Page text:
These signs should be used to indicate escape routes, emergency exits, first aid equipment, emergency showers and the like. Safe condition signs consist of a green rectangle or square with the pictogram or text in white positioned centrally. In the same way as for mandatory signs some UK fire safety signs in this category are not required by the Health and Safety (Safety Signs and Signals) Regulations 1996. For example “PUSH BAR TO OPEN” is not required to comply and there is no pictogram with that meaning. Such signs are still needed for compliance with other UK legislation.


In order to comply with the requirements of the Building Regulations, every doorway or other exit providing access to a means of escape, other than exits in ordinary use, should be provided with an exit sign. Installation of signs conforming to British Standard 5499: Part 4: 2013 will satisfy both the Building Regulations and the Health and Safety 1996. In general these Regulations will not require any changes where existing fire safety signs containing symbols comply with BS 5499: Part 4 : 2013 Fire safety signs, notices and graphic symbols. This is because the signs in BS 5499, although different in detail to those specified in the Regulations, follow the same basic pattern and are therefore considered to comply with the Regulations.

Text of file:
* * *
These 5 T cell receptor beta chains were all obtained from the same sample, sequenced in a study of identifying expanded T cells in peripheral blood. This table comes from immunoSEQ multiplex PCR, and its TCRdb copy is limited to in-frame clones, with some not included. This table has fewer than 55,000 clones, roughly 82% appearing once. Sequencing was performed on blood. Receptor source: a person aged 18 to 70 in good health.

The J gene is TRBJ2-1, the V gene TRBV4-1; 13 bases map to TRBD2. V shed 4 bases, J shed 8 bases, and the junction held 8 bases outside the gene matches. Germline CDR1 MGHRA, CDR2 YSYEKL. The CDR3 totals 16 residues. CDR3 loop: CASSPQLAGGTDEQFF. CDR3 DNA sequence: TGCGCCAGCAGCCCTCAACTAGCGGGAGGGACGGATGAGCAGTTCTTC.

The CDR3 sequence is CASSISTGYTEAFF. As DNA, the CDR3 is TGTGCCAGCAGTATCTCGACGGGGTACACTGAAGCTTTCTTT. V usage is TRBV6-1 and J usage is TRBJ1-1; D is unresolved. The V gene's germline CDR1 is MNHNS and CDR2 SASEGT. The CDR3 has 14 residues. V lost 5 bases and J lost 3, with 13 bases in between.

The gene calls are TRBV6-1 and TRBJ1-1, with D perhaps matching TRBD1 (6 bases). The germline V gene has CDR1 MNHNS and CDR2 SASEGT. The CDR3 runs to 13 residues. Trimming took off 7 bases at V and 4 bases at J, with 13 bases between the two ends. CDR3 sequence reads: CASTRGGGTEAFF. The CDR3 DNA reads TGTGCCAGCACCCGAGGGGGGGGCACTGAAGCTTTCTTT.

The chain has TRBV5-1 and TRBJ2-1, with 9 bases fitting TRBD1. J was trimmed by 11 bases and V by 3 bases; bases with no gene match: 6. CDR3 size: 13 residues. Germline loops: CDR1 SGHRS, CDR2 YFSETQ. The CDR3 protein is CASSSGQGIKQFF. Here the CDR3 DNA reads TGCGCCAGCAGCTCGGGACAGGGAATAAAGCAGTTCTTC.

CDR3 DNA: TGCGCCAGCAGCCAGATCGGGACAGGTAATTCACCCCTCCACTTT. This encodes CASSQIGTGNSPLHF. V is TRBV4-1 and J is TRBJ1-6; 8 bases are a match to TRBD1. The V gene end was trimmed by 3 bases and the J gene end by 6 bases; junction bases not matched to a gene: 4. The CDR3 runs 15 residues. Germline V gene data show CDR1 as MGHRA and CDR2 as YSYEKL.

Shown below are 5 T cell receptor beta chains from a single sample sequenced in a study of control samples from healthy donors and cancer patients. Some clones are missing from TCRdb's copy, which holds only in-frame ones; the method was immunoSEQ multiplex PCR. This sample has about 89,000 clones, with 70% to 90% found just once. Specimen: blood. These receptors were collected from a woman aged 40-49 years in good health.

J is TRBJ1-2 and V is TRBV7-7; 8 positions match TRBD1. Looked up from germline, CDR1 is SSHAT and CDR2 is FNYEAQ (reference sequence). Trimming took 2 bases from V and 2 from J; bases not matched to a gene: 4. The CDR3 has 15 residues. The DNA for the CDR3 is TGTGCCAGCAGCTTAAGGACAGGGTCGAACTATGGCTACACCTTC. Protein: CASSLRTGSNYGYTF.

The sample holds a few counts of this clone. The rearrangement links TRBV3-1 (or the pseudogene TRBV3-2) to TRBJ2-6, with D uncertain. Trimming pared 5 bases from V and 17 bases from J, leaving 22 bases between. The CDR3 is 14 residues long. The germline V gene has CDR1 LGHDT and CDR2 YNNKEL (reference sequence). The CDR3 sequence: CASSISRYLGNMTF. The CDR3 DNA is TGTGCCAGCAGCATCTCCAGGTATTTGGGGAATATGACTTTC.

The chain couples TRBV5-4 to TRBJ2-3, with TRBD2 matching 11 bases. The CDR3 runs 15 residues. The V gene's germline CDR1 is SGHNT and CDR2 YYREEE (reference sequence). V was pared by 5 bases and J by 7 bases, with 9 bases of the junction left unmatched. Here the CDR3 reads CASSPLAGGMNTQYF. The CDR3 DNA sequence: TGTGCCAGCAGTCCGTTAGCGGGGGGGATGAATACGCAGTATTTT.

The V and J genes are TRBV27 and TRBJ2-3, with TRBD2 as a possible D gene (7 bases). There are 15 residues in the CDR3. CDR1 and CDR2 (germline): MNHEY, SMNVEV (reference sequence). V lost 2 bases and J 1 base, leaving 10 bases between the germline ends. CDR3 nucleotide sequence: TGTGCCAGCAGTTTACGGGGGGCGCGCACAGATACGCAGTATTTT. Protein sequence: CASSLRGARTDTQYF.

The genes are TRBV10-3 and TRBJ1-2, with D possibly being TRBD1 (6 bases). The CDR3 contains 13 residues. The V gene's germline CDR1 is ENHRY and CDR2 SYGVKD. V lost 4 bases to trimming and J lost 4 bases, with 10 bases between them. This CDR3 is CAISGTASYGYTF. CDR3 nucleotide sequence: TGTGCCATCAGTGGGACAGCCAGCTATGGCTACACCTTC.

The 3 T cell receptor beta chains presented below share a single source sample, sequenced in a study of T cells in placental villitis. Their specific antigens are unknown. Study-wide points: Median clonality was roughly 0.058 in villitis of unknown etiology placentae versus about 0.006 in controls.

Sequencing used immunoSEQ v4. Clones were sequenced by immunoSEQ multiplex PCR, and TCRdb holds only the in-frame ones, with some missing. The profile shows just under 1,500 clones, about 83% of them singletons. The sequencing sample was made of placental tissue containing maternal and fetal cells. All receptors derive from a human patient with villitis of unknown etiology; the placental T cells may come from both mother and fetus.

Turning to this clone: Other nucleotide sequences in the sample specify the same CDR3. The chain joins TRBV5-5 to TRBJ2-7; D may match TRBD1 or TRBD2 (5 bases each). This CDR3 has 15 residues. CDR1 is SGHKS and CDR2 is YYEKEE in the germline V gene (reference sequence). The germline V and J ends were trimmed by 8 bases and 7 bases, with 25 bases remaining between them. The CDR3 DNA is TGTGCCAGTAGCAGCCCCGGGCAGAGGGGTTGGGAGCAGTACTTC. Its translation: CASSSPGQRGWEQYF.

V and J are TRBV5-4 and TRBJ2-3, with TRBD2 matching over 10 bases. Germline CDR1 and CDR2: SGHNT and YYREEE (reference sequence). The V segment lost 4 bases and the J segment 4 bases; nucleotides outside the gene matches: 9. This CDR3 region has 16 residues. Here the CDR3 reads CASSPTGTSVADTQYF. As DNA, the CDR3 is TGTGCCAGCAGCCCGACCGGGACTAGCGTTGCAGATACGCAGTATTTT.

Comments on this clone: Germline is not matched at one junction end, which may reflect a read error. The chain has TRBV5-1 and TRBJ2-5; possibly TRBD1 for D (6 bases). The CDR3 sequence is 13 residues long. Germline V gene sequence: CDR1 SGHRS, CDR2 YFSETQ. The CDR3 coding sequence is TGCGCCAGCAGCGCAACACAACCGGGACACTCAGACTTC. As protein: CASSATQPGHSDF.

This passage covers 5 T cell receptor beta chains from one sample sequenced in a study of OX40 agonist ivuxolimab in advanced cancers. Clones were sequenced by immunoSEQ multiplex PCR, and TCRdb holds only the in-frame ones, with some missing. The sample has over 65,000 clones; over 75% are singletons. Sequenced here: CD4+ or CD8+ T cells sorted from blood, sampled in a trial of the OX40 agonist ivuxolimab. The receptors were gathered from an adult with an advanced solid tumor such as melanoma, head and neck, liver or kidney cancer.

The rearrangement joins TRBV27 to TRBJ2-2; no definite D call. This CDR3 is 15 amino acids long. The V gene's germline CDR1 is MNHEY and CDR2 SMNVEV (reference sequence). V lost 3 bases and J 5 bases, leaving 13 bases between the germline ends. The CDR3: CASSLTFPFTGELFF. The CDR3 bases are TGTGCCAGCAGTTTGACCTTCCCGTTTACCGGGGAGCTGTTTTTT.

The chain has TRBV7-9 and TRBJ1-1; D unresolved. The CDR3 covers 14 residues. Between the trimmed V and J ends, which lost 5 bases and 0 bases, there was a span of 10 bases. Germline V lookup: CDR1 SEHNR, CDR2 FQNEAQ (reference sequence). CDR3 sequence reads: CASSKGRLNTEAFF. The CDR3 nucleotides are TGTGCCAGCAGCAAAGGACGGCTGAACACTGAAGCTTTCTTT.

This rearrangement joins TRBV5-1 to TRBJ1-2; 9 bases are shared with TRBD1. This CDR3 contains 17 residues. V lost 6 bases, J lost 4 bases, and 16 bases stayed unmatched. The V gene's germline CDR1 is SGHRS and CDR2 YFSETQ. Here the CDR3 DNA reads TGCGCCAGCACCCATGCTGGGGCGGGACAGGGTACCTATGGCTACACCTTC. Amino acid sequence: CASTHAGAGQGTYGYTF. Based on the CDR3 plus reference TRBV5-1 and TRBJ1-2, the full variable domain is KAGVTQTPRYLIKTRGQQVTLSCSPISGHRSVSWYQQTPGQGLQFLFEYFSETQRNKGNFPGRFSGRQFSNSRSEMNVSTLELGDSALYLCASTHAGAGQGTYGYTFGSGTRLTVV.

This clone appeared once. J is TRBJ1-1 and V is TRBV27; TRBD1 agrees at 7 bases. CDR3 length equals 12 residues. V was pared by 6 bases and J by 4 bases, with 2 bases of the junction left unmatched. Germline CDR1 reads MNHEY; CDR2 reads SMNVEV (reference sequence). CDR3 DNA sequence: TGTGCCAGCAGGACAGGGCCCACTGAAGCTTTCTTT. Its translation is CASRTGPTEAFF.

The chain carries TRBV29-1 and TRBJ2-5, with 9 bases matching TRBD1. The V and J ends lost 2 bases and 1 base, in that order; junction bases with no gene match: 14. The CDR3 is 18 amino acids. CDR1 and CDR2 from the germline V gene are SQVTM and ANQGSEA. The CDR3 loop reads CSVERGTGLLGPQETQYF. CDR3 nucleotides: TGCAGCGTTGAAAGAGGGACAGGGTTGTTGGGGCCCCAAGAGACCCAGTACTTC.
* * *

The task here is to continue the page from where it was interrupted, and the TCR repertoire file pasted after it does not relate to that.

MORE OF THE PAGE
The regulations place a duty on employers to ensure that safety signs are provided in circumstances where the risk to the health and safety of employees, identified through the risk assessment requirement contained with the Management of Health and Safety at Work Regulations 1992 cannot be entirely, engineered or managed out of the workplace. Note that the Regulations do not require safety signs to be used where there are no significant risks .

The issue which then requires to be resolved is whether it is necessary to indicate exits with signs. In arriving at a decision the fundamental issue which will underpin the process is whether the risk of injury or death to employees from a fire within a particular premises is deemed to be significant enough to warrant the provision of signs indicating fire exit routes and final exits. If it is deemed that the risk is not significant then there is no need to install the signs.